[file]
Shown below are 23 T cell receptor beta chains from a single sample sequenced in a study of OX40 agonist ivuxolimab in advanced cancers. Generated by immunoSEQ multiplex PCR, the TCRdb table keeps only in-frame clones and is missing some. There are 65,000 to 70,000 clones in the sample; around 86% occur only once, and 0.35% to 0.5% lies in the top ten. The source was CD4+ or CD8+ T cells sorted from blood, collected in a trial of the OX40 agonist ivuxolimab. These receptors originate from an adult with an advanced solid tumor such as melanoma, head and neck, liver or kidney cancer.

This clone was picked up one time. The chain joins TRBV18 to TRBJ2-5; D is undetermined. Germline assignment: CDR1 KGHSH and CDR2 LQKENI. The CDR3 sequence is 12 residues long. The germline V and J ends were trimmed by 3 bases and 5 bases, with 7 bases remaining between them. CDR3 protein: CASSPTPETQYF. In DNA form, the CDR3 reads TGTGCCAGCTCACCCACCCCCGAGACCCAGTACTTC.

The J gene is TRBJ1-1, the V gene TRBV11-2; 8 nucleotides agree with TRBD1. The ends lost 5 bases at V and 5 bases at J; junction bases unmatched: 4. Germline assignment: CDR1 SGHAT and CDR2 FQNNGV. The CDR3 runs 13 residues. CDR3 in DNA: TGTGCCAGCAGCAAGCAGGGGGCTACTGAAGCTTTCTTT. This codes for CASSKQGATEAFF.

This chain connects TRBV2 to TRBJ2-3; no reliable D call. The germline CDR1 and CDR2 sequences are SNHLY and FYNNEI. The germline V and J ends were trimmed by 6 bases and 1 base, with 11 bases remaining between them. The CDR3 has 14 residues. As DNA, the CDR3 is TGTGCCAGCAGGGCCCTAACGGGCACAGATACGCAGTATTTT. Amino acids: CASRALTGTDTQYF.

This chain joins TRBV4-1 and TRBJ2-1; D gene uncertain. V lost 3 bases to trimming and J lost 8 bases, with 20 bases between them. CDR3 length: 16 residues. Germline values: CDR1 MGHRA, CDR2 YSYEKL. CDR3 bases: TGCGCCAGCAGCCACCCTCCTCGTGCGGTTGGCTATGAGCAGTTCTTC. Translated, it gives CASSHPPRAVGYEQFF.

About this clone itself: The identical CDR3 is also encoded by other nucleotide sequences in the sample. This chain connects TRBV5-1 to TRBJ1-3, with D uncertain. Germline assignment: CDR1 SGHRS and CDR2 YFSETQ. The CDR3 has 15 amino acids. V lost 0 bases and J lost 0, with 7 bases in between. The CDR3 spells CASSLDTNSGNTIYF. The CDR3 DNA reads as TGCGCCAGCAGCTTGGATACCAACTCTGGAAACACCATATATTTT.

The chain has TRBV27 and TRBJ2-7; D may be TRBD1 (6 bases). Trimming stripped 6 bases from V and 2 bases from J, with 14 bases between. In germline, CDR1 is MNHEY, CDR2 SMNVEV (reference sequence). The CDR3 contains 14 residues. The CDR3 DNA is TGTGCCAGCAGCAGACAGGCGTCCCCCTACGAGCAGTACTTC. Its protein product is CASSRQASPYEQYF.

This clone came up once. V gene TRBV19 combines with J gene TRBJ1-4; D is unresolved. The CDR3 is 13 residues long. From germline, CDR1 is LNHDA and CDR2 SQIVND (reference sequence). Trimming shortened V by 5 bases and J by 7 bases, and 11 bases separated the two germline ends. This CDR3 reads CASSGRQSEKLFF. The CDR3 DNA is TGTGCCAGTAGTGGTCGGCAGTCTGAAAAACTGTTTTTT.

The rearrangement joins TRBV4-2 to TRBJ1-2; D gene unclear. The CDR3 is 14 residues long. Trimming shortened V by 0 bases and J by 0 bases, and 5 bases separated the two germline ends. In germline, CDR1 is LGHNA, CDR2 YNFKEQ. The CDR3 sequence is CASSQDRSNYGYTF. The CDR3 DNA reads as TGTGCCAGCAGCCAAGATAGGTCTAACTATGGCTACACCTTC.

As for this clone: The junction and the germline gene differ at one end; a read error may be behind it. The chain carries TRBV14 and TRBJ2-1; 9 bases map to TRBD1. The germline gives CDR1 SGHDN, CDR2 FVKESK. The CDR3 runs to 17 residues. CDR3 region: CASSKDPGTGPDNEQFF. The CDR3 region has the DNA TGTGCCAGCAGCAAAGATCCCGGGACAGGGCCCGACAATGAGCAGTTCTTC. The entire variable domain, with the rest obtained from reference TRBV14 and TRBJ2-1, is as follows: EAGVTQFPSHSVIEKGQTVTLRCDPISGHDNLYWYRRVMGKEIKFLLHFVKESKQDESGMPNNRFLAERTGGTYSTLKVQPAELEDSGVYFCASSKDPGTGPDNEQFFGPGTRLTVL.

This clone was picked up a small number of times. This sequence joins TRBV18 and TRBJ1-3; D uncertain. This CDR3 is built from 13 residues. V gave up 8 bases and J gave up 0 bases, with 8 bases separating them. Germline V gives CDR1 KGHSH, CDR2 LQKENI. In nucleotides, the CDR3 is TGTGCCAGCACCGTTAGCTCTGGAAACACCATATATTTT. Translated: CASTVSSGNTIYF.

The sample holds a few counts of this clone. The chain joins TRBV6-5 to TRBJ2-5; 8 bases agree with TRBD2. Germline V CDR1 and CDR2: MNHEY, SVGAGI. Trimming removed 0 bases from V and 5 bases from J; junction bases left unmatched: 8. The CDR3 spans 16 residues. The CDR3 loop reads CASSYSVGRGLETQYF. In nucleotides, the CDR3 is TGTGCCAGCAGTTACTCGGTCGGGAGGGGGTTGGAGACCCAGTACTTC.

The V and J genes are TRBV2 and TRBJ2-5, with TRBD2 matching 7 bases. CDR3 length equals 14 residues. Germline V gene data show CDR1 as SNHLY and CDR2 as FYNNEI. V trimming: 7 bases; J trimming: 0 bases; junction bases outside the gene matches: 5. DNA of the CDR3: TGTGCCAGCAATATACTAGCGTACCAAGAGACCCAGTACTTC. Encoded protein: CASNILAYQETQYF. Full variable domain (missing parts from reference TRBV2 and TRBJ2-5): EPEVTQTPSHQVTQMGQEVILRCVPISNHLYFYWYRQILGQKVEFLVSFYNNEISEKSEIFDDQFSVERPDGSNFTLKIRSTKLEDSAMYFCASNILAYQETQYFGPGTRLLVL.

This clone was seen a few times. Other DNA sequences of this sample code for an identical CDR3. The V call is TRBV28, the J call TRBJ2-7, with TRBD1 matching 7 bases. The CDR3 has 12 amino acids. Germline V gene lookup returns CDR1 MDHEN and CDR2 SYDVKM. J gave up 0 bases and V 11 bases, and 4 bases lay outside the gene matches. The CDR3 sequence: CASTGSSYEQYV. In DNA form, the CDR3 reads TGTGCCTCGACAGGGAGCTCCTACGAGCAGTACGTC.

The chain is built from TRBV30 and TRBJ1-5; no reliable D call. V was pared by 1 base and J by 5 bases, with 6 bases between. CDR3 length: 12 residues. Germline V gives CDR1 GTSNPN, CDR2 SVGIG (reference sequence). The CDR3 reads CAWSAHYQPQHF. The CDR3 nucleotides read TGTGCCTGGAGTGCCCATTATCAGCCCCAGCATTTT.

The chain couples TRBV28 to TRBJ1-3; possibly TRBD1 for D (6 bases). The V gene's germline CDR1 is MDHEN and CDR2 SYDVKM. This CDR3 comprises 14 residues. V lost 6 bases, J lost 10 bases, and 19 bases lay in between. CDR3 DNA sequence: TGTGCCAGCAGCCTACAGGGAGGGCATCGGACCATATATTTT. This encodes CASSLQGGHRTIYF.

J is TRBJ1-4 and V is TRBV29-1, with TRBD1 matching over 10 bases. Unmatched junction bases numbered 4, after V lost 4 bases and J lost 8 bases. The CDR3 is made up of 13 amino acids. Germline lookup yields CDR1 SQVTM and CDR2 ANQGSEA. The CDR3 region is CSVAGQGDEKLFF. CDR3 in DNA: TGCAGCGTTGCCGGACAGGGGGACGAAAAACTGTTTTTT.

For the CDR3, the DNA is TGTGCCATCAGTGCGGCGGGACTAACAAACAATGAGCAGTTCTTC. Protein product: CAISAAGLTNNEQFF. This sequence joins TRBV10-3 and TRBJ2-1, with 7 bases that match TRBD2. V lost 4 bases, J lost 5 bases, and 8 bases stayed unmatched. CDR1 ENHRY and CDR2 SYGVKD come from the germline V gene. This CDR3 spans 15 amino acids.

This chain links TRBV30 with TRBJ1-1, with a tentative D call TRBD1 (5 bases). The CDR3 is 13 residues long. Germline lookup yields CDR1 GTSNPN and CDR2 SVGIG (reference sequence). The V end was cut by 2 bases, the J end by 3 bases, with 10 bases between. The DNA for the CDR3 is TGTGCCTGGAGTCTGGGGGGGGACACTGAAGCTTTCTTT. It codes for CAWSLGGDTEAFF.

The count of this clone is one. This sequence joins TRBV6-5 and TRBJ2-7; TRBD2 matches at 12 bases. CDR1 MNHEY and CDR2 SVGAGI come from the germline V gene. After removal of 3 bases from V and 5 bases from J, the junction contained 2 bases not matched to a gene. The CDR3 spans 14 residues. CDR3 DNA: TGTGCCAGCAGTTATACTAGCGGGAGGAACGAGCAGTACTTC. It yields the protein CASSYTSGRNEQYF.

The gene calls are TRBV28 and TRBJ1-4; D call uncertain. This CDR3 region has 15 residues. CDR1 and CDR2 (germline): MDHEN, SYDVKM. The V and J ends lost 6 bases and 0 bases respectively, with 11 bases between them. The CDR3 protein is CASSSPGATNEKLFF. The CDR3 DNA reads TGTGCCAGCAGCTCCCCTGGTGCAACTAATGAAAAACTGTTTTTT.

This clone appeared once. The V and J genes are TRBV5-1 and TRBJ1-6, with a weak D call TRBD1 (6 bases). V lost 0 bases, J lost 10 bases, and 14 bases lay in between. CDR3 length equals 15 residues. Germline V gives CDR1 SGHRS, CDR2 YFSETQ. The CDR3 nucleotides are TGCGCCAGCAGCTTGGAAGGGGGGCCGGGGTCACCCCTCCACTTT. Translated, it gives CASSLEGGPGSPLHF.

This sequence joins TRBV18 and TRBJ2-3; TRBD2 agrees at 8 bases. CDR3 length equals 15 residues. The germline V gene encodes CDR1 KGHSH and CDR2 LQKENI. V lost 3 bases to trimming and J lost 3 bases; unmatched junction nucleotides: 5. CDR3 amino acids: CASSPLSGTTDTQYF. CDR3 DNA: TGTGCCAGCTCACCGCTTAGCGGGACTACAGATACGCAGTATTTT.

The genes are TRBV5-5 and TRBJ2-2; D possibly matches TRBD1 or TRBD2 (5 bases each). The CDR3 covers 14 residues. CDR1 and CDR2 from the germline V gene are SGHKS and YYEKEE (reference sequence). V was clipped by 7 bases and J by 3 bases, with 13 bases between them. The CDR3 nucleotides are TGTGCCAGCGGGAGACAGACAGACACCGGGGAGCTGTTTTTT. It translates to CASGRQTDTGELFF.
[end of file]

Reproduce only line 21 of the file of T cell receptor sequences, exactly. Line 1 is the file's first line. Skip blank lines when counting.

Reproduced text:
The gene calls are TRBV28 and TRBJ1-4; D call uncertain. This CDR3 region has 15 residues. CDR1 and CDR2 (germline): MDHEN, SYDVKM. The V and J ends lost 6 bases and 0 bases respectively, with 11 bases between them. The CDR3 protein is CASSSPGATNEKLFF. The CDR3 DNA reads TGTGCCAGCAGCTCCCCTGGTGCAACTAATGAAAAACTGTTTTTT.